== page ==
By @TheMarkDalton

I don’t usually write articles like this, however over the weekend I discovered something on a local business Facebook page which made me particularly angry. The business in question was a local gym and they had decided to start a blog. However their first few blog posts were photos of their MS document uploaded onto Facebook.

Then they decided to go onto a blogging platform after making three posts. To my dismay they chose to use Blogger. Now I am not going to name this business, not only would that be unfair but also I get a sense that despite making an absolute mess of starting a blog, they are trying.

However, nothing gets me more frustrated when I pump out all of this content and advise…for free…you can consume it…for free…and then a business goes and does the opposite of everything I talk about. They may be putting effort in to the actual content, however there has clearly been no though process behind starting the blog.

Moving on, these days I work exclusively with WordPress. It is hands down the best blogging tool you can use. The very first blogs I ever started were actually on a platform called Blogger. The company started in the late 90’s, had a few ups and downs before being eventually bought out by Google. Blogger rose in popularity because of Google’s name and online presence.

However, it is one platform I would never recommend anyone use. Not if you are serious about your blogging and everyone should be serious about their blog because if you are not serious about it then I can pretty much guarantee you won’t be updating it 4 months from now.

This is why I wouldn’t advise you use Blogger when you are starting up.

Ownership of content

Blogger is a free blogging service which is hosted by Google. It is reliable, and it is easy to set up and start publishing content to the web. However, it is not owned by you. Much like the problems we have discussed regarding content on Facebook Pages in the past, the content you post to Blogger is owned by Google.

They have the right to remove, shut down your blog or revoke your access to your blog at any time. Not good if you are trying to run a blog for your business, when you host on WordPress you have complete control over your content and access.

Limitations

Blogger is highly limited. You are going to struggle to make your blog stand out from the crowd using the Blogger platform and if you want to make it big in this game then you really need to stand out big time. In comparison, WordPress is open source so you can easily extend functionality with thousands of plugins to choose from.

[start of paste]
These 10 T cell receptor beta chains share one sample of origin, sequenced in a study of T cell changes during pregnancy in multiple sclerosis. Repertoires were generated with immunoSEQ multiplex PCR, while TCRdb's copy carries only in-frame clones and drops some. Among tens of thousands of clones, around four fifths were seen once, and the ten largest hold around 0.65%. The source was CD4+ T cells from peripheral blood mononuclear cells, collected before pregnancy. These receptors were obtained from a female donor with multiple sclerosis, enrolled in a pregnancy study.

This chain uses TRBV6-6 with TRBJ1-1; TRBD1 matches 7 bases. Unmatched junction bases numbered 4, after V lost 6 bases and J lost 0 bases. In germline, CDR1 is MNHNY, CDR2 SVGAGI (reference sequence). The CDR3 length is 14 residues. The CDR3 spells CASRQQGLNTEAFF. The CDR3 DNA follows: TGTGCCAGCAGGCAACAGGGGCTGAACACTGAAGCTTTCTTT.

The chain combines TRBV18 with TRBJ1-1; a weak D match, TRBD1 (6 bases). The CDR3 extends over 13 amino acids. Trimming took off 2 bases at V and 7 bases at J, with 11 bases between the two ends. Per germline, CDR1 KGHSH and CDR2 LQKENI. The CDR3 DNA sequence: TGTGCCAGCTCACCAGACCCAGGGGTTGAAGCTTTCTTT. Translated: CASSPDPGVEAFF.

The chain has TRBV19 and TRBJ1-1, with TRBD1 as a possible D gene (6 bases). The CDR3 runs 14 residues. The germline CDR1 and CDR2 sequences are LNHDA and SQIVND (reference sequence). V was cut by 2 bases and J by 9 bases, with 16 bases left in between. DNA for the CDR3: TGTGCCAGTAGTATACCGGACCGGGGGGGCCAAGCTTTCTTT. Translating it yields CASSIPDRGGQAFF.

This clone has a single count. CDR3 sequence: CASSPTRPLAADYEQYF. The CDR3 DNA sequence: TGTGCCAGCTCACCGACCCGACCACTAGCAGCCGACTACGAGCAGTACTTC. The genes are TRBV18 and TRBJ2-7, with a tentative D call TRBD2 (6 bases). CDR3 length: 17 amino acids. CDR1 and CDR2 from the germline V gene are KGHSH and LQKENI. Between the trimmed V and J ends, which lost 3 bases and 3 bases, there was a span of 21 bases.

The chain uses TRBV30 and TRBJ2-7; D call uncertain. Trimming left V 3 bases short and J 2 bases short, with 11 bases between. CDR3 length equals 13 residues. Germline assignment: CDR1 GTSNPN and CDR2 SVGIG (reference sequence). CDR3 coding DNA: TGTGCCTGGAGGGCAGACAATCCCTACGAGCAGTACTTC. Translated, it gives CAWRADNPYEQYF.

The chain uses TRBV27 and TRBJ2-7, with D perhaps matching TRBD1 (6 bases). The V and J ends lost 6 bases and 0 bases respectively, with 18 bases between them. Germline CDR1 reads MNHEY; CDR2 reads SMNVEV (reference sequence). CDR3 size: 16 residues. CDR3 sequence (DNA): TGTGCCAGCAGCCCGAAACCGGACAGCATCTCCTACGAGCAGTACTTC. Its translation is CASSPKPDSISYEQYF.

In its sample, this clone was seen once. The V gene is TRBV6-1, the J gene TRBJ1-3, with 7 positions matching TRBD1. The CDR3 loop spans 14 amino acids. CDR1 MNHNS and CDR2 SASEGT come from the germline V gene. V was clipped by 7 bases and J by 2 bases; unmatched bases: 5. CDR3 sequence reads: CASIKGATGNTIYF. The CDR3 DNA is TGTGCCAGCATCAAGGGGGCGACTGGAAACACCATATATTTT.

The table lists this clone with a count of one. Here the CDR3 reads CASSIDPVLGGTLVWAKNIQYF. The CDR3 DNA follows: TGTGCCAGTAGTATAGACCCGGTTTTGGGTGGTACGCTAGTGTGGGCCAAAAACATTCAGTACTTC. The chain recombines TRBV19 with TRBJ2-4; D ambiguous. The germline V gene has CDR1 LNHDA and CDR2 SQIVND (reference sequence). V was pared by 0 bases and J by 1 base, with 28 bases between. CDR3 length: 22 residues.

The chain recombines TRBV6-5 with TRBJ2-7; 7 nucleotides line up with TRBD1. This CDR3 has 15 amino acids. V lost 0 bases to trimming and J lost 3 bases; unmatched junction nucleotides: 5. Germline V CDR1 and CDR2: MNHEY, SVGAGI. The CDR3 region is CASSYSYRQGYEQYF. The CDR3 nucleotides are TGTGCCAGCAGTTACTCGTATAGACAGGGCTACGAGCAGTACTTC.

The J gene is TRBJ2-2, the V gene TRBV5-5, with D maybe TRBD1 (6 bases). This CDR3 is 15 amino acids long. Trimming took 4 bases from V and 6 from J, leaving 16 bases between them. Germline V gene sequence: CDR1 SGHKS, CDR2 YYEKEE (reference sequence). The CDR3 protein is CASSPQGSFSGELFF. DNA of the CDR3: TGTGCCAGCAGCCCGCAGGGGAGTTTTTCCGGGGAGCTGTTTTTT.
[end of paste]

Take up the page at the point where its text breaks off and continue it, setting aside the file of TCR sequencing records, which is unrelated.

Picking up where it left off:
Moving to a new service

Moving away from Blogger is not an easy process either. They have a function which allows you to export your data however there is a significant chance you will lose subscribers, SEO rankings and followers, why? Because even though you can export from Blogger, your data is still going to be hanging around Google’s servers for some time.

Blogger is simply not taken seriously enough

Harsh as it may be, Blogger as a platform simply is not taken seriously enough. Developers and designers are creating for WordPress. Plugins, themes and added functionality is all being created for WordPress.

All you have to do is go to Google and look at the sheer number of themes and plugins that have been developed so far. Want to start a blog and be taken seriously by the wider blogging community? Don’t use Blogger. Want to start a blog for your business or a business you work for? Don’t use Blogger.

Updates

It is hard to tell what the future holds for Blogger to he honest. There has not been a major update in a long time so by putting your blog and content up on Blogger you are literally at the mercy of Google and that should worry you.

We have seen Google kill off popular services such as Google Reader, Adsense for feeds as well as the fact that they are currently as good as taking apart Google+ from what it once was.

Google decides the future of Blogger and they can close it whenever they see fit. That means you are completely dependant of Google keeping the service up and running, do you really want to take that risk?

The best option you have is to go with a platform like WordPress. Choose a platform where you have control over your content and your data.

Bonus: Amy from Savvy Sexy Social on why you should bail on Blogger:

 

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